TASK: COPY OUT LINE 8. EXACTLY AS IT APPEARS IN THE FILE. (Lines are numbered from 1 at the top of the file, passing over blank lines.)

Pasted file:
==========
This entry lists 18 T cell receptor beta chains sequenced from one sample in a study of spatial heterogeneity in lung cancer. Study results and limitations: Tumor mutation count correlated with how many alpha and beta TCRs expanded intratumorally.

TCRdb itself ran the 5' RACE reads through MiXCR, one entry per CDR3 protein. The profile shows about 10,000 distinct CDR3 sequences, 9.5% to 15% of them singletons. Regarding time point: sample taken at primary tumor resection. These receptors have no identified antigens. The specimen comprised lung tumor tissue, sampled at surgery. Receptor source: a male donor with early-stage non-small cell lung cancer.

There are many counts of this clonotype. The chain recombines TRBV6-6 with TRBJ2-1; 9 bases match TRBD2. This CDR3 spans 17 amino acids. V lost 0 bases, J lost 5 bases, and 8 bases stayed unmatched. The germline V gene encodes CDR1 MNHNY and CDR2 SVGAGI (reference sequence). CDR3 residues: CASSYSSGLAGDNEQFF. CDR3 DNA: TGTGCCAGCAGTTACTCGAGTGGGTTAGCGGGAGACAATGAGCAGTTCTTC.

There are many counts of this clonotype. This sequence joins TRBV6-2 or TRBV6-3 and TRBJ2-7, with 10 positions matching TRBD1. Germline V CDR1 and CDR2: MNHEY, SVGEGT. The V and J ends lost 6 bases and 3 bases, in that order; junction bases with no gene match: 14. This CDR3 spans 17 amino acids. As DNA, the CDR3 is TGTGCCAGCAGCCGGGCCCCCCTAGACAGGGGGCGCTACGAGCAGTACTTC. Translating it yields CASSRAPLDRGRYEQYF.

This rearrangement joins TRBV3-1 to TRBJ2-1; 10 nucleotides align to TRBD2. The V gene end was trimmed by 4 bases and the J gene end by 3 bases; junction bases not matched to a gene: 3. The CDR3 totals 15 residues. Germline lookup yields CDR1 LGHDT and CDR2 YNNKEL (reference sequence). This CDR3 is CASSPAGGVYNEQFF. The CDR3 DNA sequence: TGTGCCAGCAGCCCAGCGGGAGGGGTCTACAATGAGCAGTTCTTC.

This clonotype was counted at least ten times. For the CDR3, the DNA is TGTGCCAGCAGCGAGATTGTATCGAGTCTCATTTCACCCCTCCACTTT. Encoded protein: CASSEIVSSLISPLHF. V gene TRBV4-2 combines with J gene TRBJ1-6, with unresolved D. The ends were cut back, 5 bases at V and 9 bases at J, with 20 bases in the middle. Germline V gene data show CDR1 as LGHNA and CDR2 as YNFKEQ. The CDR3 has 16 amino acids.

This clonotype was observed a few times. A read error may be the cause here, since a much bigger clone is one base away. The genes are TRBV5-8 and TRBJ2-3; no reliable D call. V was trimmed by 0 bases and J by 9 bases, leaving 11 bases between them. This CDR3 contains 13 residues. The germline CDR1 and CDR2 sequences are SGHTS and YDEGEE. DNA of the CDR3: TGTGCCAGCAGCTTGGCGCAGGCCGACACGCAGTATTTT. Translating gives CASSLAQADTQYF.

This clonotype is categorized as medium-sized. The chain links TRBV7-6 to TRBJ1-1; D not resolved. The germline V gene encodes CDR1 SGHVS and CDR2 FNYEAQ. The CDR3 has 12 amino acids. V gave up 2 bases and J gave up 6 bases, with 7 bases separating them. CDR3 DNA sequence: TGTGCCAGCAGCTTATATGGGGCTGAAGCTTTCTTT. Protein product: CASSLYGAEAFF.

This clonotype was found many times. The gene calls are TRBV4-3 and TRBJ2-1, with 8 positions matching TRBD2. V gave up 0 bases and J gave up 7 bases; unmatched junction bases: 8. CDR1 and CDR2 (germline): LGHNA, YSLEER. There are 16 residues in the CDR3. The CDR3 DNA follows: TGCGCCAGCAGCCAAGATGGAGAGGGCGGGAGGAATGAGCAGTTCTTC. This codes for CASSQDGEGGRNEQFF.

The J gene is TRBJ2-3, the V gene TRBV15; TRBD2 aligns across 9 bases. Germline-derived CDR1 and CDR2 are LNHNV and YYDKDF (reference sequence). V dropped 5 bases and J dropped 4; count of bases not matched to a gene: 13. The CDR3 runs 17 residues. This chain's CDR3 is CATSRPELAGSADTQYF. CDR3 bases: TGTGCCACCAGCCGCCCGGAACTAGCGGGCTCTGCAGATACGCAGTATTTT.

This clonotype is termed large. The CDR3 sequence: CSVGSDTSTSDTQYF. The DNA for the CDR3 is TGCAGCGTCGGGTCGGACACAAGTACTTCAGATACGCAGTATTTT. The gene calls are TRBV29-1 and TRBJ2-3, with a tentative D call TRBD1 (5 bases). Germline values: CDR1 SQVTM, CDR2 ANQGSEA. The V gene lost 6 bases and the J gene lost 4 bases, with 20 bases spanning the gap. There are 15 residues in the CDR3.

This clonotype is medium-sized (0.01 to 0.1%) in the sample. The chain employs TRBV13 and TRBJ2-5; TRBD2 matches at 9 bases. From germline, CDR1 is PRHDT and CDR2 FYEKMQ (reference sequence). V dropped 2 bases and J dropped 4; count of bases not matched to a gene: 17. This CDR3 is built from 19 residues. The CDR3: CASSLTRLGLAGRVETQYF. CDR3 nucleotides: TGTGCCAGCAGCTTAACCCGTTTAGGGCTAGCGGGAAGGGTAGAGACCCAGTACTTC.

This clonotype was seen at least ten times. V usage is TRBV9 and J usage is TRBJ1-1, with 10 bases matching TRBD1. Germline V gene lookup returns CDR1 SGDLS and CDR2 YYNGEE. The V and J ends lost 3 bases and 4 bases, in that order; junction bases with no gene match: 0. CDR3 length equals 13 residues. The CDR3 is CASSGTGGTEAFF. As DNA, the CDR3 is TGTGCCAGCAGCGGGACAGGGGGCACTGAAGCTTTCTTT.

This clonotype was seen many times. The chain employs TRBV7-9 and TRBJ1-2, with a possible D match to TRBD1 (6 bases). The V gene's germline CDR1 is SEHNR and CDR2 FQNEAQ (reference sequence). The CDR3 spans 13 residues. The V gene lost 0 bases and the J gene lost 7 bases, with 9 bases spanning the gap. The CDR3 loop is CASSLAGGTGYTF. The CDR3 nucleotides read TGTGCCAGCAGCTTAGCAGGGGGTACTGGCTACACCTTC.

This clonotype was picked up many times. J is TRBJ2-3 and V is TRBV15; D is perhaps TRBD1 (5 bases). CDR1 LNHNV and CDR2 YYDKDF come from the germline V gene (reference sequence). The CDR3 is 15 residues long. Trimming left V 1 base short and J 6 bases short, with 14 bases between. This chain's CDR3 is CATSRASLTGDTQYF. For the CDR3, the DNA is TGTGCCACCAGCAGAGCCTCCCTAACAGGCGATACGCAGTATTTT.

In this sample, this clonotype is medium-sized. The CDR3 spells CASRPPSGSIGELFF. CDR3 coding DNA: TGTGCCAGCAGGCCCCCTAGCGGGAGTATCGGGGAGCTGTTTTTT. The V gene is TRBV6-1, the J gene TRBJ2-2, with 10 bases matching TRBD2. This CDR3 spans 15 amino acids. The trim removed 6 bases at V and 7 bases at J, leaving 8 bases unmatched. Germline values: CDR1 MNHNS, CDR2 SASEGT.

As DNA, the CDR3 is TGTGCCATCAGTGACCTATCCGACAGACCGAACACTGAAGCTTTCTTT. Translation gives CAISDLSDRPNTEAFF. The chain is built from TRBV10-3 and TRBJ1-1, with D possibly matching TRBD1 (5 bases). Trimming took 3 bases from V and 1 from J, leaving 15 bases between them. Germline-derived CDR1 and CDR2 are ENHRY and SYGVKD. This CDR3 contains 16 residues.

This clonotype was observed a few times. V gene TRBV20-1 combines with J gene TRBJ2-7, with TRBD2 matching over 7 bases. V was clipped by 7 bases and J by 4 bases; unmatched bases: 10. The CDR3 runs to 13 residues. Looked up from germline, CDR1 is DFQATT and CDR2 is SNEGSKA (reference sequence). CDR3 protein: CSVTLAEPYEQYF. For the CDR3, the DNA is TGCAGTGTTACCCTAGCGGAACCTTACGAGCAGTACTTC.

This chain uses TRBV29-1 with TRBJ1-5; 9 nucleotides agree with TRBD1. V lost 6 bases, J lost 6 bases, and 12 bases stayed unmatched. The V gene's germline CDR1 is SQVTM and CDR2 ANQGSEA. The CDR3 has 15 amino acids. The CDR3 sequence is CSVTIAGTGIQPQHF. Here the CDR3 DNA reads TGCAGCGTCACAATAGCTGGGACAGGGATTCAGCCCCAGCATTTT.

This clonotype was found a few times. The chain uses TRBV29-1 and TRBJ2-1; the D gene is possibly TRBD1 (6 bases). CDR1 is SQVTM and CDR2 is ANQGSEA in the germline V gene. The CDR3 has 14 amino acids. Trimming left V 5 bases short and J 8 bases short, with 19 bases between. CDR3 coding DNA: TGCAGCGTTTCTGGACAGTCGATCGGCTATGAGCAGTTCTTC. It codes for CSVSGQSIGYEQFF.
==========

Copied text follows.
This clonotype is categorized as medium-sized. The chain links TRBV7-6 to TRBJ1-1; D not resolved. The germline V gene encodes CDR1 SGHVS and CDR2 FNYEAQ. The CDR3 has 12 amino acids. V gave up 2 bases and J gave up 6 bases, with 7 bases separating them. CDR3 DNA sequence: TGTGCCAGCAGCTTATATGGGGCTGAAGCTTTCTTT. Protein product: CASSLYGAEAFF.